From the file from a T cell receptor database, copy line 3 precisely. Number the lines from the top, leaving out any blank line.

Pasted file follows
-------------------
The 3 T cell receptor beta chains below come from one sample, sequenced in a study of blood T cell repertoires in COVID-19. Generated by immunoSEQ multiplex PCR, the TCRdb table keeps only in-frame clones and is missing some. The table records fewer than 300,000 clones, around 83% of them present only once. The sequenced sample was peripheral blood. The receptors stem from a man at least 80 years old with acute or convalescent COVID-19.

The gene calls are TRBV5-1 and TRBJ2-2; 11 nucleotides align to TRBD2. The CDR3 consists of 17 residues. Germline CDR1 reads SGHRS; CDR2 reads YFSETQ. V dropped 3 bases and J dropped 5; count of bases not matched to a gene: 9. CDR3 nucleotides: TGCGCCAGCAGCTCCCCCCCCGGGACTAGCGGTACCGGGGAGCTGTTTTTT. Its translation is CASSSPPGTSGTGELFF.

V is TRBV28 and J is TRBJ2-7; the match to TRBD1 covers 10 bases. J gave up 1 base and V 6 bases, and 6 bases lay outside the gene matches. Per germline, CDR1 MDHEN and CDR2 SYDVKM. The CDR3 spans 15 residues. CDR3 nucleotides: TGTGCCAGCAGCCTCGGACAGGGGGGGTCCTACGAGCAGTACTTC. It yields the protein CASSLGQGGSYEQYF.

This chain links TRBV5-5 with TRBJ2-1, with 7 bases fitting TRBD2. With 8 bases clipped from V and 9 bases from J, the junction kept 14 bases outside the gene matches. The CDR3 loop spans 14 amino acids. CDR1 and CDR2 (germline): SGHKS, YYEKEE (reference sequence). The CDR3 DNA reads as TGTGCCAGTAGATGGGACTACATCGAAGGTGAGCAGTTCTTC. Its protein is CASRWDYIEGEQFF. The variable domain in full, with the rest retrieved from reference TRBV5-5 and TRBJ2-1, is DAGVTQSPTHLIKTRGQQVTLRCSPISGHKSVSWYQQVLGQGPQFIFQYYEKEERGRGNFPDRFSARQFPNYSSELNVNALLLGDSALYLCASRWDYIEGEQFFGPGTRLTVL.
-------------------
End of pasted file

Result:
V is TRBV28 and J is TRBJ2-7; the match to TRBD1 covers 10 bases. J gave up 1 base and V 6 bases, and 6 bases lay outside the gene matches. Per germline, CDR1 MDHEN and CDR2 SYDVKM. The CDR3 spans 15 residues. CDR3 nucleotides: TGTGCCAGCAGCCTCGGACAGGGGGGGTCCTACGAGCAGTACTTC. It yields the protein CASSLGQGGSYEQYF.